Long-term care continues to be a rising concern, and 61 percent of older Americans say they would rather die then live in a nursing home, says a new survey from The Nationwide Retirement Institute.

Caregivers are often significantly impacted as their loved ones transition into retirement and beyond. Seventy percent of caregivers reported significant emotional stress from a variety of contributing factors including the stress of balancing tasks (54 percent), negative effects on their health (29 percent), less time to spend with family (24 percent), and marital strain (23 percent).

“The role of a caregiver can be difficult, and they often give up more than expected when it comes to caring for a family member,” said Eric Henderson, senior vice president of Nationwide’s annuity and life insurance businesses. “Our sixth annual survey reveals the emotional, physical and financial toll on caregivers and how older Americans feel about long-term care.”

In addition to emotional stress, older Americans and are also feeling the pressure financially. While 76 percent of older adults would like to rely on a family member for long-term care, 56 percent worry they will become a burden to their family as they get older. Despite the desire to be cared for by loved ones, a striking 72 percent say they would only rely on a family member if they could pay them, according to the survey.

Compensation is also a complex issue, considering most adults ages 50 and older would estimate the cost of their care at roughly $36,400 annually. In actuality, long-term care costs can average from $43,536 to $92,376 each year. Many caregivers go without compensation when caring for their family members. Only 24 percent of caregivers reported receiving any form financial support and 61 percent reported spending an average of $3,827 of their own money on care costs each year.

“As important as being a caregiver is, our survey finds the job also presents some challenges that impact their lives,” Henderson added. “Caregivers noted the emotional, physical, social and financial burden demanded by their role. To minimize the negative effects of caregiving, it’s important to have discussions about the future to effectively plan for long-term care.”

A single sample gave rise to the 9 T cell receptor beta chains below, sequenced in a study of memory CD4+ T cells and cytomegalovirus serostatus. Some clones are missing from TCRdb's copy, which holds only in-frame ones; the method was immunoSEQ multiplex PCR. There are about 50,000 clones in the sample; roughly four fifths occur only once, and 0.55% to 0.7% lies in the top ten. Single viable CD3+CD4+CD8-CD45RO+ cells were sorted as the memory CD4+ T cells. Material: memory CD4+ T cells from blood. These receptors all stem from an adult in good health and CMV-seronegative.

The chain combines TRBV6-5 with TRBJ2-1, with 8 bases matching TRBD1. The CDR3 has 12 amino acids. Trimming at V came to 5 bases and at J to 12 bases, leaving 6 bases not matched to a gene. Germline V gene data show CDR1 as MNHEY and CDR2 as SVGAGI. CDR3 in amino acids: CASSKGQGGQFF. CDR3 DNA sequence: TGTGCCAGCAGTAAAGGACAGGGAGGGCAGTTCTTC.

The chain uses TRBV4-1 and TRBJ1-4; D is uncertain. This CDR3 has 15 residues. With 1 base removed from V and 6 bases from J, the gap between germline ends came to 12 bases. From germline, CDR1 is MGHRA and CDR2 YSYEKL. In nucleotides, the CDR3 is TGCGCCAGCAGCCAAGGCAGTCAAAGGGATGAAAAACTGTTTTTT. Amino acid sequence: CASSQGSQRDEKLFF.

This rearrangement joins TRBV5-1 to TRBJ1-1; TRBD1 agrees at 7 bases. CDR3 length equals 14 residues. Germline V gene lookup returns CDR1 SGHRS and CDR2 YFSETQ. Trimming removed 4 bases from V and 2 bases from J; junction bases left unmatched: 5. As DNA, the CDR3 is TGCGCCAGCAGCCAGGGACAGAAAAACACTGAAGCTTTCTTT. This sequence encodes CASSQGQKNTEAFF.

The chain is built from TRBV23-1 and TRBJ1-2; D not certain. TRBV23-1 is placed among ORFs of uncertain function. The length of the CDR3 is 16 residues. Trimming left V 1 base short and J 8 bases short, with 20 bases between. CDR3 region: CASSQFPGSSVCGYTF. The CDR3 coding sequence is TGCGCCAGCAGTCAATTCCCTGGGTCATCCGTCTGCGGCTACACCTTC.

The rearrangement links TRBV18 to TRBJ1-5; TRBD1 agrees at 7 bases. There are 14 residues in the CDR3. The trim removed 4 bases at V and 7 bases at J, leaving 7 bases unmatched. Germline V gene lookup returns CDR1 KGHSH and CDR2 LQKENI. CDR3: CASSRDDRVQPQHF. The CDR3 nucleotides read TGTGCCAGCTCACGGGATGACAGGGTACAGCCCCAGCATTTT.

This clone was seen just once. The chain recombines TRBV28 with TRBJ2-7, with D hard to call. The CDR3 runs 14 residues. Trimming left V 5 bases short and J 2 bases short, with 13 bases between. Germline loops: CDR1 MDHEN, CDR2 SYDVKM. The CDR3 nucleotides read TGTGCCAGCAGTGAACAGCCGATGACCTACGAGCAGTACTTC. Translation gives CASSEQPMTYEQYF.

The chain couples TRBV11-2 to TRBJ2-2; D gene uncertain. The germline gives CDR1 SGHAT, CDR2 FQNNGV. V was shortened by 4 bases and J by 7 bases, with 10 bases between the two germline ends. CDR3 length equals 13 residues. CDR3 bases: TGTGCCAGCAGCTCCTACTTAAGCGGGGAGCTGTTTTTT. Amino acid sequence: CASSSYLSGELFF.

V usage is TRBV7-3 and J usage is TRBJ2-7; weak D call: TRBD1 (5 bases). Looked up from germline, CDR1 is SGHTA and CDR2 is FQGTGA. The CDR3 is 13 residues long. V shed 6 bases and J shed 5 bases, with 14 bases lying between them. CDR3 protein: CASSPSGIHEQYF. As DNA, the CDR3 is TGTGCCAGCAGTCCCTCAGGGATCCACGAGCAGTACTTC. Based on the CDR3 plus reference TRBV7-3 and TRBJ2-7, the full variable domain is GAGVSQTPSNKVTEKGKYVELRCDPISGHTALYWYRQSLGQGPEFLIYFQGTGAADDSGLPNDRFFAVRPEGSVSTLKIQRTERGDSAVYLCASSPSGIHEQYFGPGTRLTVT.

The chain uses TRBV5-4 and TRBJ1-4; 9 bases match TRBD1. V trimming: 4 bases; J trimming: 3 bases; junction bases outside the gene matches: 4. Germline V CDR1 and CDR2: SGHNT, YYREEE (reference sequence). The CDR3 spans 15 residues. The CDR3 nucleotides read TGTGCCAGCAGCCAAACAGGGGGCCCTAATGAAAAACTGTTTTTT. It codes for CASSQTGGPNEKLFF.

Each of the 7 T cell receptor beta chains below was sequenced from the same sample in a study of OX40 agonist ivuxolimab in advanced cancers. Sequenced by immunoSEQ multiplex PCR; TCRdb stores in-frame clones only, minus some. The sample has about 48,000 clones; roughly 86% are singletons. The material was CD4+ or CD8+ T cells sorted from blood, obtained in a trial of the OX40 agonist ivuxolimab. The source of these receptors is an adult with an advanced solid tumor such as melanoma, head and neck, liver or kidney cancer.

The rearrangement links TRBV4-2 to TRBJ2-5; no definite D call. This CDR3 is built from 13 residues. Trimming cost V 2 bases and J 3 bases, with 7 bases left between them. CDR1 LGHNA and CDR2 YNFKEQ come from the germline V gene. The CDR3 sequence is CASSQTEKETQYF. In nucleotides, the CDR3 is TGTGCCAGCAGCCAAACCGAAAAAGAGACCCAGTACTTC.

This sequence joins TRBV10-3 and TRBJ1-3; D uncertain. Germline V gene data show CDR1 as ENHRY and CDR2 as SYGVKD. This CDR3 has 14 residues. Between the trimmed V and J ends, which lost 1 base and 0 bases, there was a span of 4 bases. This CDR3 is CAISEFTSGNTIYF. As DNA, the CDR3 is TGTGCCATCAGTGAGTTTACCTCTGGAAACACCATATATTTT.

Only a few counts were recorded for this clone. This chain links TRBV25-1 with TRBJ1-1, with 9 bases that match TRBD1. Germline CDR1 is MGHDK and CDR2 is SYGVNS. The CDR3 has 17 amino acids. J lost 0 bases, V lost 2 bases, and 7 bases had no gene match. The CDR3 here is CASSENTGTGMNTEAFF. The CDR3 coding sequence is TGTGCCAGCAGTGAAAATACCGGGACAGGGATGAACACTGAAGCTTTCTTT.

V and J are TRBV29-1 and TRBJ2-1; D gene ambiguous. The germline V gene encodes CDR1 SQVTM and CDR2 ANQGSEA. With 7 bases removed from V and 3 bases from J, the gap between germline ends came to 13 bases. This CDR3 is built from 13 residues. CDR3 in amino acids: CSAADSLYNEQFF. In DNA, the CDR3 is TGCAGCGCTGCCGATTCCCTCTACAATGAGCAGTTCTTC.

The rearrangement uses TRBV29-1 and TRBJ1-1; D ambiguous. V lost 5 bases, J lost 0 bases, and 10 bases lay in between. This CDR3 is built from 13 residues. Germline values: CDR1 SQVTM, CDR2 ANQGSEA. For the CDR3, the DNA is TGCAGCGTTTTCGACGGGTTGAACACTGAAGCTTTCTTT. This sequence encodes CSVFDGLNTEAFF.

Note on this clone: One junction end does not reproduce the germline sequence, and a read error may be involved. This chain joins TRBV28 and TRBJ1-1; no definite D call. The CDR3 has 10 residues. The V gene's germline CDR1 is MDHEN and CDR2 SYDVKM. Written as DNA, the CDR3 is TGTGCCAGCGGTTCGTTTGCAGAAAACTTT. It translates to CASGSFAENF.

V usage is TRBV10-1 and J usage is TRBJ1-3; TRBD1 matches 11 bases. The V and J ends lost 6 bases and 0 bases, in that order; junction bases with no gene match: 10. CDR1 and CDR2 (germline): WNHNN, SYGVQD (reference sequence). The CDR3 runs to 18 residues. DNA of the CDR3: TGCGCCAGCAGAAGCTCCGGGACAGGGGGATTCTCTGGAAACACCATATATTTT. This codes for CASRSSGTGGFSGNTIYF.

While the cost of long-term care can be daunting, a disconnect with financial reality has left consumers underprepared. Only 14 percent of adults (age 50 and older) currently have long-term care insurance, and only 27 percent said they are confident in their plan to pay care expenses. Not only are older Americans not confident in their plans for the future, 55 percent have not discussed long term care costs with anyone (spouse, child, or financial advisor).

Lack of knowledge is likely a major reason many older Americans have not been more proactive. More then half of respondents reported believing long-term care policies are for use in nursing homes. The reality is that only 28 percent of policies are actually used for this form of care, with 52 percent of policies being used for home health from paid professionals.

When it comes to preparation for long-term care, 60 percent of older adults who have a financial advisor say they have not discussed long-term care costs in retirement, and 37 percent do not believe discussing the topic is important. Of those who have spoken with their advisor about long-term care, 68 percent believe it is an important discussion to have.

“The good news is those who have discussed long-term care costs with a financial advisor say these long-term care discussions are important,” Henderson said. “Financial advisors can play a major role in helping people plan for and live in retirement by providing a fact-based estimate of long-term care costs and a plan to address those costs.”

First « 1 2 » Next